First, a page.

Calling All Teens –Take A Chill Pill
With the Cambridge Exams all over and done with for the collective 17 year old population of the country and with the SATs looming overhead like the sword of Damocles, it seems only fitting to write about the imperilment and distress attached to the onuses of pressure. The quest ions on everyone’s mind, why are teenagers more susceptible to this new epidemic and what’s the antidote?
I have the definite answers to neither but in this article, I will attempt to tackle it with all the expertness I can muster. To answer the first, I hold the belief that in this new century of prodigies and poster children, the expectations the world has imposed on me are absolute in their invulnerability. They pose as cruel estimations and challenge the very purpose of existence. What to be, what not to be, shaking me to the core with the hardness of instruction and the claustrophobia that devours me as I fail to see any path but the one that has been presented. All of it is well-intentioned, maybe even healthy but has inevitably steered out of control leaving the average teenager in an undiluted state of panic.
What if I’m not good enough suddenly transitions into why am I not good enough and why can’t I be better. Mind you, these are not self-help questions rather a kind of self-destruction where you don’t understand why you’re not smarter, prettier or better than the person whose body you currently inhabit. The acknowledgement of the toxicity of this subconscious harangue is not the problem because we begin to tell ourselves that we deserve it and that we should have known better than to turn out the way we did. A downward spiral results and the worst part is only that we have designed it for ourselves. Failure is not an option but we have already failed ourselves. It becomes a self-fulfilling prophecy.
Having diagnosed this infectious thought as the imprint of the external environment, suffice to say, it’s not real. Nobody believes that they are actually unworthy or undeserving or dumb or ugly (both unpopular and politically incorrect epitaphs). These are impressions that the expectations have left on our minds. The doubt that has manifested itself and emerged in all its glory as a physical symptom, a fever, a headache, a stiffness, labelled as “growing pains”. Sometimes, it does not escape the psychological realm ultimately cultivating the seeds of depression.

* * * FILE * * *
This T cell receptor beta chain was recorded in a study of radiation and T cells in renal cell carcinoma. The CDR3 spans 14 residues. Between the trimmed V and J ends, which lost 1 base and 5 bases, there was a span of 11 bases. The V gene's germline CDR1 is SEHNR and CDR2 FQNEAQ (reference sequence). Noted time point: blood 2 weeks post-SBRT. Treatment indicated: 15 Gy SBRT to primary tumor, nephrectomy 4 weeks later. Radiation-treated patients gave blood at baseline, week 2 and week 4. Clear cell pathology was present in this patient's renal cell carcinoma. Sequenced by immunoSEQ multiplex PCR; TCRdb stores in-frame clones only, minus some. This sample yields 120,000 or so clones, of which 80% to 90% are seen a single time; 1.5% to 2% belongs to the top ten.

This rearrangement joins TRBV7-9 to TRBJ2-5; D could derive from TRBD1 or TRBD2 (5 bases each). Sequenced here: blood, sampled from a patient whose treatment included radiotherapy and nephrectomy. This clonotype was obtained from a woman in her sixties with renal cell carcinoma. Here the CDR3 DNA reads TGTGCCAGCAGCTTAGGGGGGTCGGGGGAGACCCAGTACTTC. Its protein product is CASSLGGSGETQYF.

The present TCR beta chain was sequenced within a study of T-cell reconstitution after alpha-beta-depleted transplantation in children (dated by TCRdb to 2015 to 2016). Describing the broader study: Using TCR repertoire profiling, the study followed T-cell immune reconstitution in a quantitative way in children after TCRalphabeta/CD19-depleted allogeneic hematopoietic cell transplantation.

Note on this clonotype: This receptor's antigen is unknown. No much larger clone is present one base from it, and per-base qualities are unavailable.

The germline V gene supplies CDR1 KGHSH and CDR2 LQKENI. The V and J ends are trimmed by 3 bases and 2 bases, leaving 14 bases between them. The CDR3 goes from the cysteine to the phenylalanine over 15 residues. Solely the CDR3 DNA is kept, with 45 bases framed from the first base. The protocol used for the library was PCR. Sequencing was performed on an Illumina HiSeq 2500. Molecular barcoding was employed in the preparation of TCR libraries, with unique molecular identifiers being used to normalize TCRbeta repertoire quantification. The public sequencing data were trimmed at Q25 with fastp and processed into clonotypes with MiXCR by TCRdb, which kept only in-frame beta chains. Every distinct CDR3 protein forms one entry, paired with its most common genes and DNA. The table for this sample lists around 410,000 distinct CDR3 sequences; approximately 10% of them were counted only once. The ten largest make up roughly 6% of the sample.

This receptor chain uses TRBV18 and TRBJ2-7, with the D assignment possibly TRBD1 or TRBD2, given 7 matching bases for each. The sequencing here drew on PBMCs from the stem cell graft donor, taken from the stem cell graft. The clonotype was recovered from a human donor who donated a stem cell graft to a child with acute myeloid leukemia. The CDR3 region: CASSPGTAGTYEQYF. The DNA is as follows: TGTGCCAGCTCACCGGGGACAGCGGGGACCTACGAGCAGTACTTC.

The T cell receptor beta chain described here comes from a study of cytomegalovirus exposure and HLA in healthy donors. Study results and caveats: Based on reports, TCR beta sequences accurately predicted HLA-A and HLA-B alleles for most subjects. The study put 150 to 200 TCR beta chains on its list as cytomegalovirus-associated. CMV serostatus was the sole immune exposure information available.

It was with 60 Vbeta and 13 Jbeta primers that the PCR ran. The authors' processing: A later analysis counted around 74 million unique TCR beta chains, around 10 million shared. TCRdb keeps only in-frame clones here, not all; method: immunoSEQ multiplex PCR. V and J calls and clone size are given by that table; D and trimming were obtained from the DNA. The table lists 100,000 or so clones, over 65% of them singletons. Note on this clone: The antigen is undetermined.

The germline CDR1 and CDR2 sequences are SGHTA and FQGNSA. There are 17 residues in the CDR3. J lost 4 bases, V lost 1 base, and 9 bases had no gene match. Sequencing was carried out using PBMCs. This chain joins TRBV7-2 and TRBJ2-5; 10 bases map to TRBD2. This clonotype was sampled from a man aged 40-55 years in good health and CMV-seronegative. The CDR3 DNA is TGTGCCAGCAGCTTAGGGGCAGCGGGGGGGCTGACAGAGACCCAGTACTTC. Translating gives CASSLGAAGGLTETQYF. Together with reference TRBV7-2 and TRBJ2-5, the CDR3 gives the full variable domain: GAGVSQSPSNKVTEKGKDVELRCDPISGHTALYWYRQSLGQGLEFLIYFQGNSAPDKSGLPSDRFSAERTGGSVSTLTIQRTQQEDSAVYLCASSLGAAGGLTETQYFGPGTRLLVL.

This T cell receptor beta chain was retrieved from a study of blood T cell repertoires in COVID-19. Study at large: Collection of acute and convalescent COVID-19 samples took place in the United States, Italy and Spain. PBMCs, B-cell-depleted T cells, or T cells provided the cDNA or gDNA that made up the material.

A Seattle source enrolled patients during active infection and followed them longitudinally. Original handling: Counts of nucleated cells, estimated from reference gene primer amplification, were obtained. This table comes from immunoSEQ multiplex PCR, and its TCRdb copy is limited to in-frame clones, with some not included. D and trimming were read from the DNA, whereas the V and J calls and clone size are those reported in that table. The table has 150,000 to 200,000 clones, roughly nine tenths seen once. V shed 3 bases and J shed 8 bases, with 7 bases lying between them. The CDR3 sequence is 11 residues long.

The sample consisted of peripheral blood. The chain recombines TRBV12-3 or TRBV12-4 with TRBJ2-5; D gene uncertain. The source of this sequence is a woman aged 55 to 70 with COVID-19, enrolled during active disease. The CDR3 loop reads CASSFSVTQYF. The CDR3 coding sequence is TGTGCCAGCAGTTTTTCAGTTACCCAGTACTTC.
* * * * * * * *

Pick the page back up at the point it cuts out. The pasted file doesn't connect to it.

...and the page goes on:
As a result of stress, 1000 to 1200 teenage students take up smoking daily. 18% of adolescents suffer from depression and teen suicide is on the rise. Increasingly, studies emerge saying that “with teens mirroring adults’ high- stress lives, they are potentially setting themselves up for chronic illness”. Unfortunately, these are not the hormones talking. These statistics were not included just to scare teens into organizing themselves or parents into loosening the reins. It was to shed light on a growing problem that can no longer be shoved under the rug. I know myself to be one of many recipients of this pressure, both academic and social. Is it as easy as saying, “Take a break” or “Relax, it’s no big deal” or “It’s not the end of the world.”? Of course not.
The solution lies in finding myself in the midst of the clutter and the noise. It lies in vulnerability; allowing my truth to be wholly known. It also lies in accepting failure and even going a step further to embrace it.
Finding my purpose won’t be easy. It’s an epiphany that will either come or it won’t. The real task is coming to terms with the person who is being bombarded with the poison. Respecting myself, acknowledging myself, congratulating myself on making it this far. Because tomorrow there will be plenty of people waiting to bring me down, I need to step in and be my own savior.
For me, this would mean complete sedition, the refusal to submit to the expectations that are crushing me under their weight. It is to put myself first and prioritize my dreams above those of others. It is to trust myself to make the right decisions and extract the meaning of expectation to be potential, a drive that will only propel me forward because I control the wheel. This encourages room for optimism and instils in me the hope that I will emerge victorious.
 “Teenage smoking on the rise”, Pakistan Today, August 16, 2013.
 “Teens feeling stressed and not managing it well”, Sharon Jayson, USA Today, February 11, 2014.
Written by Manal Mohsin